Ford Focus previews carbon fibre technology to be used on future vehicles

October 10, 2012

In the ongoing fight to reduce vehicle weight and thus reduce its carbon footprint and average fuel consumption, Ford Europe is previewing carbon fibre technology that will be adapted on future Ford vehicles.

The company recently demonstrated the material’s use on a normal Ford Focus by creating a carbon fibre reinforced plastic (CFRP) bonnet. The bonnet is over 50 per cent lighter in weight compared with the standard steel item, while also being five times stronger and twice as rigid.

Ford is hoping to reduce its vehicles’ weight by as much as 340kg by 2020, and this kind of carbon fibre application, soon to be incorporated in normal mainstream production, will be one of the keys to achieving the goal.

Inga Wehmeyer, advanced materials and processes research engineer at Ford European Research Centre, recently spoke about the prototype and its potential production applications, saying,

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“It’s no secret that reducing a vehicle’s weight can deliver major benefits for fuel consumption, but a process for fast and affordable production of carbon fibre automotive parts in large numbers has never been available.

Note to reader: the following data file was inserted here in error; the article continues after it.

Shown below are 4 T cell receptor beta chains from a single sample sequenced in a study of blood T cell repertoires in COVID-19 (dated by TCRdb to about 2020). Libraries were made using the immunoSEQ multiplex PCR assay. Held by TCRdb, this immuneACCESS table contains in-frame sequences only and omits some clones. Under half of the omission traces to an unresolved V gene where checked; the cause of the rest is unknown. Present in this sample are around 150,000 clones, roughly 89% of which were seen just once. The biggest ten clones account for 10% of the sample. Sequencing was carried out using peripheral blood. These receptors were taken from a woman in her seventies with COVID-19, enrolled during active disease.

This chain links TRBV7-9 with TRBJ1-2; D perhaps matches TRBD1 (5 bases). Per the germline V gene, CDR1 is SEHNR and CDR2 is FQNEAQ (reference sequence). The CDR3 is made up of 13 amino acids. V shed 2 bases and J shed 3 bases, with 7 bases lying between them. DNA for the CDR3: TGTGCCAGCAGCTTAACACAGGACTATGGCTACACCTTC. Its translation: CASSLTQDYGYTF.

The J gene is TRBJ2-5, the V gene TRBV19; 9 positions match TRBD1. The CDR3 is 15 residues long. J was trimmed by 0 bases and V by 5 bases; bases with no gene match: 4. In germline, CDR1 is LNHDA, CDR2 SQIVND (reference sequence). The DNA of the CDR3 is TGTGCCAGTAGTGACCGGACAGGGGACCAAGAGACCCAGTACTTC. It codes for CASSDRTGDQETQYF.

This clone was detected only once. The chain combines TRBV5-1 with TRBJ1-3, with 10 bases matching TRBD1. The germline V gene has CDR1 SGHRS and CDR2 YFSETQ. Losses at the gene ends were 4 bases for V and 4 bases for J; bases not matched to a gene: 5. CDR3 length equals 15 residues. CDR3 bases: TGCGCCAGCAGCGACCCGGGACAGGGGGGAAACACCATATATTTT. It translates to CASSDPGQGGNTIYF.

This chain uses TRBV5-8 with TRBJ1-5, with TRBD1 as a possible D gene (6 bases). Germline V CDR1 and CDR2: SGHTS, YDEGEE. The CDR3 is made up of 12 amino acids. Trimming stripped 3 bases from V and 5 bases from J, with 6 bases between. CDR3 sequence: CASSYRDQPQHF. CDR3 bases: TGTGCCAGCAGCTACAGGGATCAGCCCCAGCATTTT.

“By partnering with materials experts through the Hightech.NRW research project, Ford is working to develop a solution that supports cost efficient manufacturing of carbon fibre components.”

The bonnet not only saves weight, enhancing acceleration performance and handling agility, it’s also safe in the event of a collision, even collisions with pedestrians. Ford says the bonnet is made using two layers, with a foam core inside providing protection for pedestrian head impacts.

The technology is expected to be incorporated into mainstream production in the coming years.

Brett is the editor and founder of PerformanceDrive. He's obsessed with driving, having played with Matchbox cars until he was tall enough to drive a real one. After initially working as a mechanic, Brett earned a degree in journalism and entered media as an editorial assistant at Top Gear Australia magazine. He then worked at CarAdvice. His dream is to live next door to the Nurburgring in Germany.